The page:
No One Was Better Than An Odd Job

Men working
CORBIS/Corbis via Getty Images
CORBIS/Corbis via Getty Images

When money was so tight that countless people couldn’t feed themselves, let alone their families, nobody was above an odd job, including people who already had employment.

At times, factory docks or farms may have needed a few extra hands for the day and people would line up in hopes of bringing home a little bit of money. Of course, most of these odd jobs were dangerous, physically demanding, and paid very little for the work that was performed.

Grocery Trips Were Well-Planned

Woman serving food
Bettmann/Getty Images
Bettmann/Getty Images

When families did need to make a trip to the store, every cent that they spent went toward something they needed. For the most part, people knew exactly how much things cost, what they needed, and how much of it they needed.

Going to the store was a well-planned errand with rarely any surprises and very few impulse purchases. Money needed to be spent wisely because there wasn’t much of it going around.

Keeping A Budget Log Was Key

Man with empty pockets
by H. Armstrong Roberts/ClassicStock/Getty Images
by H. Armstrong Roberts/ClassicStock/Getty Images

Much like making every penny count at the grocery store, it was crucial for those lucky enough to have any money at all to keep a close log of their finances.

Most would know exactly how much money they were spending or had at all times because not knowing for sure could get you into serious financial trouble. People didn’t want to spend too much on something only to learn that they were going to be short on their upcoming gas bill.

Washing Clothes Wasn’t A High Priority

Man putting on his shoes
Frederic Lewis/Archive Photos/Getty Images
Frederic Lewis/Archive Photos/Getty Images

When most people were down on their luck and just scraping by, keeping their clothes clean to the standard that most people have today was out of the question. Not only did washing clothes take time and energy, but also cost money.

Water wasn’t always free, and using soap to clean clothes wasn’t always as economically responsible as using it to wash your body to keep from getting sick. Clothes were washed only when it was absolutely necessary, which is why a lot of people looked unkempt at times.

People Kissed Their Cars Goodbye

Man selling car
Bettmann/Getty Images
Bettmann/Getty Images

In the 1920s, the automobile business was absolutely booming. However, as soon as the stock market crashed in 1929, automobiles began to become obsolete. Not only did people have nowhere to go, but the cost of purchasing, maintaining, or fueling up was too much to even imagine.

Because of this, people began selling their cars for however much they could get for them to just get some cash in their pockets. Walking became the new norm, or those lucky enough had bicycles to ride.

Borrowing Was How Many People Survived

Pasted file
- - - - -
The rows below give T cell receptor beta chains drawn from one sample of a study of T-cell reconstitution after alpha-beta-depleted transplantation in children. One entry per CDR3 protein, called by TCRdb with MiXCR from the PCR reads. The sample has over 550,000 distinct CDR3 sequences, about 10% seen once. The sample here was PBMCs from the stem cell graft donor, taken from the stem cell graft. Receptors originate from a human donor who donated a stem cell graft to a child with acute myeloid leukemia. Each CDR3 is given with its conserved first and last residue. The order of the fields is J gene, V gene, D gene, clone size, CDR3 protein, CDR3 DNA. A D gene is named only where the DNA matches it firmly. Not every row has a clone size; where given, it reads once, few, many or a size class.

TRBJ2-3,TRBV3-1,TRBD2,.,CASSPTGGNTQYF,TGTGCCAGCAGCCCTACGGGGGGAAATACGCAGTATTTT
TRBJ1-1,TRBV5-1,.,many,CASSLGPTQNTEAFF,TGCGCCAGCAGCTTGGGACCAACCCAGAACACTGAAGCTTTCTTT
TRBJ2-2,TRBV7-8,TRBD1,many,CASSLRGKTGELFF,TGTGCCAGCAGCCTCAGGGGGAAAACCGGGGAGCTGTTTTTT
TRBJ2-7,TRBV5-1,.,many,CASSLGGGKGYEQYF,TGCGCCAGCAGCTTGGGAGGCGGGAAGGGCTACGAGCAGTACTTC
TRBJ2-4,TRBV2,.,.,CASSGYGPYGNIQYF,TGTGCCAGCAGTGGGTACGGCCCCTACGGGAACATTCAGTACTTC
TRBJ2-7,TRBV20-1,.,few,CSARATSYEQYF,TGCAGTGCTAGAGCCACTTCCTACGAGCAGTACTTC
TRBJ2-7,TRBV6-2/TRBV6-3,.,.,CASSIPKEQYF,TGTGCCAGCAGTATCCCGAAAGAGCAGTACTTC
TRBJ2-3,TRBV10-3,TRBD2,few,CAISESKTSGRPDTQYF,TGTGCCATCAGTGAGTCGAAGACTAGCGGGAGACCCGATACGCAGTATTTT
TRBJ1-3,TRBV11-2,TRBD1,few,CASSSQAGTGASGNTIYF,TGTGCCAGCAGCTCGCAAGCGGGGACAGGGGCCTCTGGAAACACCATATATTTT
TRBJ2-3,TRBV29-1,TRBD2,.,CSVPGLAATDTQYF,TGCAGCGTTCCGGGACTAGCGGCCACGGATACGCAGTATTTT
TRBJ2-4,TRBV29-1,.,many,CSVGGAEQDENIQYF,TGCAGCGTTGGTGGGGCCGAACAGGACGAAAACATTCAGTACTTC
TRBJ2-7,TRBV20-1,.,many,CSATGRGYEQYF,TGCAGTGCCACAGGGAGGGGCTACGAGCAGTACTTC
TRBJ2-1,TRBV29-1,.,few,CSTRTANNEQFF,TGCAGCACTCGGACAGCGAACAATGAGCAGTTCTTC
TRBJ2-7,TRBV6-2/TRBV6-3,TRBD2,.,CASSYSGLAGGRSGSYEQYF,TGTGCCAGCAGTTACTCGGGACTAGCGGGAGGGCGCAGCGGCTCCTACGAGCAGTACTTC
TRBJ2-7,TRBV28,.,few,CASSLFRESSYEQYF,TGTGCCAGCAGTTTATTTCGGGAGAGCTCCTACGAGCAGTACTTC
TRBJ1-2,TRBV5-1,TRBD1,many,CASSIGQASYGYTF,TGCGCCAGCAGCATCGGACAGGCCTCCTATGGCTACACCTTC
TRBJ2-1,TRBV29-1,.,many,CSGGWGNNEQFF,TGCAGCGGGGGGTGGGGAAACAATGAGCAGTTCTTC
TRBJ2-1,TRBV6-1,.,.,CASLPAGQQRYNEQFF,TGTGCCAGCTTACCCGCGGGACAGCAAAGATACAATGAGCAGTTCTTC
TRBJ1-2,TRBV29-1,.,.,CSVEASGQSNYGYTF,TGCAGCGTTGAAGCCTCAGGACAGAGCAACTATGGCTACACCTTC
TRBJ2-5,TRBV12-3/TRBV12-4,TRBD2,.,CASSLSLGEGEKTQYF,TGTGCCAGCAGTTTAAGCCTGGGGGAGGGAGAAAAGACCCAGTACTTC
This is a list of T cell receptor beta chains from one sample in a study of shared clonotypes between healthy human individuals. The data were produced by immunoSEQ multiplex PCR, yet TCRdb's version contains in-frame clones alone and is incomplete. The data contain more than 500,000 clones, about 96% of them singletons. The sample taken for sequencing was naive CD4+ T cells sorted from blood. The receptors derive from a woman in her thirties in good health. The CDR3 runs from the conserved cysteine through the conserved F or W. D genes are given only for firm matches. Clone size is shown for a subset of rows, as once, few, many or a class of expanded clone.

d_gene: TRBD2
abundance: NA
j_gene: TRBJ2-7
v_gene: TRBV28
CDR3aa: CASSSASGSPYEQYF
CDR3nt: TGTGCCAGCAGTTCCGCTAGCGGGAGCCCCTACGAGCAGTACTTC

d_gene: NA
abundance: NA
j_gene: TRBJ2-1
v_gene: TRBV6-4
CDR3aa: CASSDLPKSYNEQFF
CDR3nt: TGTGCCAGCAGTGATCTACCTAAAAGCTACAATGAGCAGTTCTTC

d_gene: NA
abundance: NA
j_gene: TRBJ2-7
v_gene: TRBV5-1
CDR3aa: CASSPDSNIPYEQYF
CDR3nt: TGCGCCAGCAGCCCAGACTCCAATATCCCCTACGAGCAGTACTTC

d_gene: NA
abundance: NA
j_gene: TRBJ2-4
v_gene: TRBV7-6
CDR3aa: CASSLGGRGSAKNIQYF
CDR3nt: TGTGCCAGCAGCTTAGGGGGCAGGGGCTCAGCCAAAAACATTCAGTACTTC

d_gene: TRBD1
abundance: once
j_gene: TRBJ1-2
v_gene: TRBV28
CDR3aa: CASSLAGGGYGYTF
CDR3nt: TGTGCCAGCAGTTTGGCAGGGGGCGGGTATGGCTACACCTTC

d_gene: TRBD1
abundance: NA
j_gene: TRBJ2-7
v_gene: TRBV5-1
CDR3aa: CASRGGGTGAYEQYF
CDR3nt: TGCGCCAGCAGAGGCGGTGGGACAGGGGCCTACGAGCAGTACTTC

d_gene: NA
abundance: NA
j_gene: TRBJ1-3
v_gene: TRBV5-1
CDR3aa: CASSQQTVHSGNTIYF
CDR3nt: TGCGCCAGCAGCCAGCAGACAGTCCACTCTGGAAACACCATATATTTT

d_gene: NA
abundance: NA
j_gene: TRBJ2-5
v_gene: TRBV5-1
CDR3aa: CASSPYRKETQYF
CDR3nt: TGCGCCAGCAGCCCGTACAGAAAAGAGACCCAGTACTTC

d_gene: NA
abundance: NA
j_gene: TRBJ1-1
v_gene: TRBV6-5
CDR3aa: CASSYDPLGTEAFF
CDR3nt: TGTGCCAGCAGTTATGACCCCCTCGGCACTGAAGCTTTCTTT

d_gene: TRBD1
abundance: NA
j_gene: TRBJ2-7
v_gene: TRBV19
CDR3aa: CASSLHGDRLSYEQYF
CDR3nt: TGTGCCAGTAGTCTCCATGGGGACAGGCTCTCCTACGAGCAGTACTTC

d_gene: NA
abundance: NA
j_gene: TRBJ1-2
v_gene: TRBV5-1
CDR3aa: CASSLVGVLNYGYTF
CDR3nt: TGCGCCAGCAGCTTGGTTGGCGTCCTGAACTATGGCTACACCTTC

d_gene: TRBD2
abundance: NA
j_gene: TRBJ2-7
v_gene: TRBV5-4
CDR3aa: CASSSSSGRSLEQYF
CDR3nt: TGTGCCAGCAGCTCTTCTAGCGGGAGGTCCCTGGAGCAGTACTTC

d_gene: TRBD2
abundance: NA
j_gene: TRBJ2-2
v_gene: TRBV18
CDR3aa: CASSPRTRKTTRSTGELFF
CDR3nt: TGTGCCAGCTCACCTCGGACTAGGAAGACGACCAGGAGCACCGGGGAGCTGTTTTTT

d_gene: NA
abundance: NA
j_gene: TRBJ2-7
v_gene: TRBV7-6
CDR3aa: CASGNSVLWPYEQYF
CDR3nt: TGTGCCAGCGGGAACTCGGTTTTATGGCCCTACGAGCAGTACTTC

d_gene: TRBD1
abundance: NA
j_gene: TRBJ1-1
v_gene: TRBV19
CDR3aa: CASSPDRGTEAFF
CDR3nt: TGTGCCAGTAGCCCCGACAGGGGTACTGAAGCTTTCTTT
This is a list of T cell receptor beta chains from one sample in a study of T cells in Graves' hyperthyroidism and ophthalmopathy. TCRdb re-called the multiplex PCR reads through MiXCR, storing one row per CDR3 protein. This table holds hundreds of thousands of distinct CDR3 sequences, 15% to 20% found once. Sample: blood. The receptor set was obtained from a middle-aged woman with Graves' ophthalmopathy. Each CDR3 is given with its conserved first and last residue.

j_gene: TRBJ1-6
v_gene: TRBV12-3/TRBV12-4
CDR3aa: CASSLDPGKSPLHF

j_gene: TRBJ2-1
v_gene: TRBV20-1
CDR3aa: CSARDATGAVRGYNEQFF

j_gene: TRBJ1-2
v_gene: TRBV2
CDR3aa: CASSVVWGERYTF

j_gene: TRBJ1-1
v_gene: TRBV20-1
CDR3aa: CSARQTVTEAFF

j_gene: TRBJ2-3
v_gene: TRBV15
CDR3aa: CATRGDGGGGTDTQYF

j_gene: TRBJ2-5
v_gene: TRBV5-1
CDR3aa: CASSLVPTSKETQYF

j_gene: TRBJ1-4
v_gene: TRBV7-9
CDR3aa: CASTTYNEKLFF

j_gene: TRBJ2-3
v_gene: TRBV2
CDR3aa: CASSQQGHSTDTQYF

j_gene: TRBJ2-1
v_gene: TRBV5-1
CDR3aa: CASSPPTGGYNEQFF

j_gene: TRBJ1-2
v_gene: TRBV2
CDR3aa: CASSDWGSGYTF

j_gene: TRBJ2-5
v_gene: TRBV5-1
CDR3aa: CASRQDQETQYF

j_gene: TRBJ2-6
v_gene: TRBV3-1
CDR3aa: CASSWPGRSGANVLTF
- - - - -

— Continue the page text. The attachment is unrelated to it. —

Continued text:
Men sitting in a circle
Chicago Sun-Times/Chicago Daily News collection/Chicago History Museum/Getty Images
Chicago Sun-Times/Chicago Daily News collection/Chicago History Museum/Getty Images

During the difficult era of the Great Depression, many people relied on other members of their community to get by. If someone needed a few eggs for a recipe, there was no reason to go buy some at the store if your neighbors could spare a few or had a chicken.

The person doing the borrowing may be of help sometime down the road if they had something to give in return. Many families lived in small communities where folks looked after one another because they were all in the same situation.

Meat Wasn’t A Standard Ingredient

Man eating
PhotoQuest/Getty Images
PhotoQuest/Getty Images

Just as it is today, meat back during the 1930s was one of the more expensive grocery items that people could purchase. During the Great Depression, beef would rarely be found on a family’s table with pork and chicken being uncommon as well.

To compensate for the lack of protein from meat, people would substitute it with cheaper foods that were still high in protein, such as beans and eggs. Also, meat wasn’t always the best option because it would spoil quickly.

There Was No Shame In Taking A Handout

Men standing in line for food
Bettmann/Getty Images
Bettmann/Getty Images

Unfortunately, not everyone was able to feed themselves, so soup kitchens and bread lines were not uncommon to see. However, you wanted to get there early as possible before they ran out of food.

While some people might feel some level of shame standing in line for free food that they can’t afford on their own, that was far from the case during the Great Depression. Most people were as bad off as the next, so any kind of help was more than welcome.

There Were No Picky Eaters

People in a food line
New York Times Co./Hulton Archive/Getty Images
New York Times Co./Hulton Archive/Getty Images

Although today a lot of kids refuse to live on anything except kitchen nuggets and string cheese, or adults turn their heads at certain foods, that was mostly unheard of during the Great Depression.

Many people ate just about anything edible that others might even throw away, such as semi-rotten produce or parts that some people might cut off and discard. In addition, cheap animal parts such as animal organs were commonplace ingredients in many meals.

There Were Few Things That Couldn’t Be Fixed

People in a shanty town
American Stock/Getty Images
American Stock/Getty Images

In a time when even buying a new pair of shoes or a shirt was completely out of the question for many, people were crafty about fixing things rather than buying something new. While almost everyone mended their own clothes, when it came to things broken around the house, people would try to get as much life out of something as possible, even if it was just a temporary fix.

People would fix holes in their roof by nailing spare boards over it, or put cardboard in their shoes if the sole was wearing out. Comfort was rarely a priority.

Shopping Late Was The Cheapest Time Of The Day

Woman buying groceries
Bettmann/Getty Images
Bettmann/Getty Images

When those with little money needed to go to the store, chances are that they went later on, toward closing time rather than earlier in the day. This is because fresh products lost their value and were cheaper to buy.

They may not have received the freshest bread, vegetables, or proteins, but it was surely better than nothing. This is still a common practice today, with many food products significantly losing their value after a certain time of the day.